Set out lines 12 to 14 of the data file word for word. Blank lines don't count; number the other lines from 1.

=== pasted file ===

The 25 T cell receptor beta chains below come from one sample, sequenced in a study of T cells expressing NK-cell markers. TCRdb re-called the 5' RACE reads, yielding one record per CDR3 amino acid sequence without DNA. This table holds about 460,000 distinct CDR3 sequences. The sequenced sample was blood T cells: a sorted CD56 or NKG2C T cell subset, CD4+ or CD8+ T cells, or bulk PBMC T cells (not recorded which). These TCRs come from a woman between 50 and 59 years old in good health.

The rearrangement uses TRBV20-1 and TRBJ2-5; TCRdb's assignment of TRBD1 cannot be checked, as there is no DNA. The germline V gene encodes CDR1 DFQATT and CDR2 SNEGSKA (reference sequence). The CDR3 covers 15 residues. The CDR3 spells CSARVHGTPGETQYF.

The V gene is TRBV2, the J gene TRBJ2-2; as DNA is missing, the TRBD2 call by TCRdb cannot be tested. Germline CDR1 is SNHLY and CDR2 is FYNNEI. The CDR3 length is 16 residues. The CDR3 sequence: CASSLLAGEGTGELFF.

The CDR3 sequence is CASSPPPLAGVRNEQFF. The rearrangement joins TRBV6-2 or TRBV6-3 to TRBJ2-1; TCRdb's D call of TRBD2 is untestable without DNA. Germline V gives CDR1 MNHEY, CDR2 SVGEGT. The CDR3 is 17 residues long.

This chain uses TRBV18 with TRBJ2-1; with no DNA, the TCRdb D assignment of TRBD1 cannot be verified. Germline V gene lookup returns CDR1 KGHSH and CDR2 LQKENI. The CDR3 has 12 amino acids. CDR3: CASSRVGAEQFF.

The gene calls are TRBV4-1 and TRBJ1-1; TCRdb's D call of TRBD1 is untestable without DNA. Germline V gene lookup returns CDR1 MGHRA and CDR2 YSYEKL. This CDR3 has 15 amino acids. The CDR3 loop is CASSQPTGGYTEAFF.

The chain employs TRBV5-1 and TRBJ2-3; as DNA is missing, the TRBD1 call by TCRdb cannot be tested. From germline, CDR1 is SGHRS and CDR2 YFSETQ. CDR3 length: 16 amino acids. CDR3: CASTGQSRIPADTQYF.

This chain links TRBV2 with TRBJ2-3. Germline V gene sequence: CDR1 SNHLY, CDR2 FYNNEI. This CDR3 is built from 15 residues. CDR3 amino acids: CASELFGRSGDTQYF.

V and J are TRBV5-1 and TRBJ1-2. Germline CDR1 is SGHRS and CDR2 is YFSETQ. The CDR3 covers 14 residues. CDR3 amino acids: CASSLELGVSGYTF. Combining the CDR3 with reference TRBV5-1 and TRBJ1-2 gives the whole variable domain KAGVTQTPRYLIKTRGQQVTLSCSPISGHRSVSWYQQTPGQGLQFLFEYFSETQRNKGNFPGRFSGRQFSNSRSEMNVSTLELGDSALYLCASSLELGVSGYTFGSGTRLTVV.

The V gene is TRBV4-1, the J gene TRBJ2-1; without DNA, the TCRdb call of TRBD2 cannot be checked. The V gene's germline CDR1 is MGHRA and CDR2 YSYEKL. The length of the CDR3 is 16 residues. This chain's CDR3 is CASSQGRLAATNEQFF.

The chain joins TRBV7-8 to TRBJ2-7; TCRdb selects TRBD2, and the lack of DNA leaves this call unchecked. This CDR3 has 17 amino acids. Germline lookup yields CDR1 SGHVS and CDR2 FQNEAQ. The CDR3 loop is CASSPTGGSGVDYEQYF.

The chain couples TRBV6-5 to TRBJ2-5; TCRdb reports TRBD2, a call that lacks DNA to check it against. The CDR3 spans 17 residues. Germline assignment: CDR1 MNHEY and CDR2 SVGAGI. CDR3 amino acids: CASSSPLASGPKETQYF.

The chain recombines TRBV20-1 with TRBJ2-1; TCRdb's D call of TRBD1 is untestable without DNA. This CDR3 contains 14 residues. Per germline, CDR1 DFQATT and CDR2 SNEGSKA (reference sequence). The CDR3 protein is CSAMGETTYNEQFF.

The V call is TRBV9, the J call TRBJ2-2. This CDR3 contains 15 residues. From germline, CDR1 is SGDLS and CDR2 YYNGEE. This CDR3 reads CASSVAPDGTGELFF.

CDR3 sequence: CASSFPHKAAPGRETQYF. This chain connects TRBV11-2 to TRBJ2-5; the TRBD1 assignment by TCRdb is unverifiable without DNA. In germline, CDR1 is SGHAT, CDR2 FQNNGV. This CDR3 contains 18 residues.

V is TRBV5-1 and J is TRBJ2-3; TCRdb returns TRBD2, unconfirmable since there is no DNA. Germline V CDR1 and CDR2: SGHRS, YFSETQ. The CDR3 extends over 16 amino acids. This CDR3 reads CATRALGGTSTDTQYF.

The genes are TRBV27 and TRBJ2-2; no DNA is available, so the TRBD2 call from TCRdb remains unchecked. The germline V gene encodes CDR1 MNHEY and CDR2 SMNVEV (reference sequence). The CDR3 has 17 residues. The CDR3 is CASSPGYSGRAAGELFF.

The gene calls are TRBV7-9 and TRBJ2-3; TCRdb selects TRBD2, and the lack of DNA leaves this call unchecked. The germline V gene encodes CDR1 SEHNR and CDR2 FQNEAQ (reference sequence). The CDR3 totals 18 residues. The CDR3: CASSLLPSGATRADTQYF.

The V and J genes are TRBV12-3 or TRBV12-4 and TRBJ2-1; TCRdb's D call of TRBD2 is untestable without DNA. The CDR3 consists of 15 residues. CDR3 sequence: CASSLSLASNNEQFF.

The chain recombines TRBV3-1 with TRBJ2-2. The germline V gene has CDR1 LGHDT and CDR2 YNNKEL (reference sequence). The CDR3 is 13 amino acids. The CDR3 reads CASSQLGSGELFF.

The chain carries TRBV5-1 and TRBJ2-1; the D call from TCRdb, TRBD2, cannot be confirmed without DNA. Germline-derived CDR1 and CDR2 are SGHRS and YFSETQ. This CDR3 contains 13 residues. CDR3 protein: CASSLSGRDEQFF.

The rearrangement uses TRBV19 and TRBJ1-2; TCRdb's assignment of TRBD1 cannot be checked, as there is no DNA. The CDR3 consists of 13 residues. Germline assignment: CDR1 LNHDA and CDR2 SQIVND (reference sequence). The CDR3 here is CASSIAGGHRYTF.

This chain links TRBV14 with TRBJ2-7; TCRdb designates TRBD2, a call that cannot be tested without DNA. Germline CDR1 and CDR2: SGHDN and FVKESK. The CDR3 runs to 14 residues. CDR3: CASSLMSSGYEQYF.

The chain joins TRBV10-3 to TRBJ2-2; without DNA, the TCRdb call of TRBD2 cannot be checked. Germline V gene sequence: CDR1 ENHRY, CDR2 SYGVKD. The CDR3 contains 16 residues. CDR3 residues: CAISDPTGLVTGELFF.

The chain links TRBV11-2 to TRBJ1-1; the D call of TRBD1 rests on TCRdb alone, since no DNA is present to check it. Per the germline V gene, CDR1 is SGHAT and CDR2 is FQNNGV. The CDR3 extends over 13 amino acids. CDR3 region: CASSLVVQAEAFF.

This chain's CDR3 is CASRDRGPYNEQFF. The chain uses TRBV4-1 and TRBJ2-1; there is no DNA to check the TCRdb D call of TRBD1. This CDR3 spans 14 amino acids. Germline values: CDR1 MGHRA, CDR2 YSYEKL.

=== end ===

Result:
The chain couples TRBV6-5 to TRBJ2-5; TCRdb reports TRBD2, a call that lacks DNA to check it against. The CDR3 spans 17 residues. Germline assignment: CDR1 MNHEY and CDR2 SVGAGI. CDR3 amino acids: CASSSPLASGPKETQYF.

The chain recombines TRBV20-1 with TRBJ2-1; TCRdb's D call of TRBD1 is untestable without DNA. This CDR3 contains 14 residues. Per germline, CDR1 DFQATT and CDR2 SNEGSKA (reference sequence). The CDR3 protein is CSAMGETTYNEQFF.

The V call is TRBV9, the J call TRBJ2-2. This CDR3 contains 15 residues. From germline, CDR1 is SGDLS and CDR2 YYNGEE. This CDR3 reads CASSVAPDGTGELFF.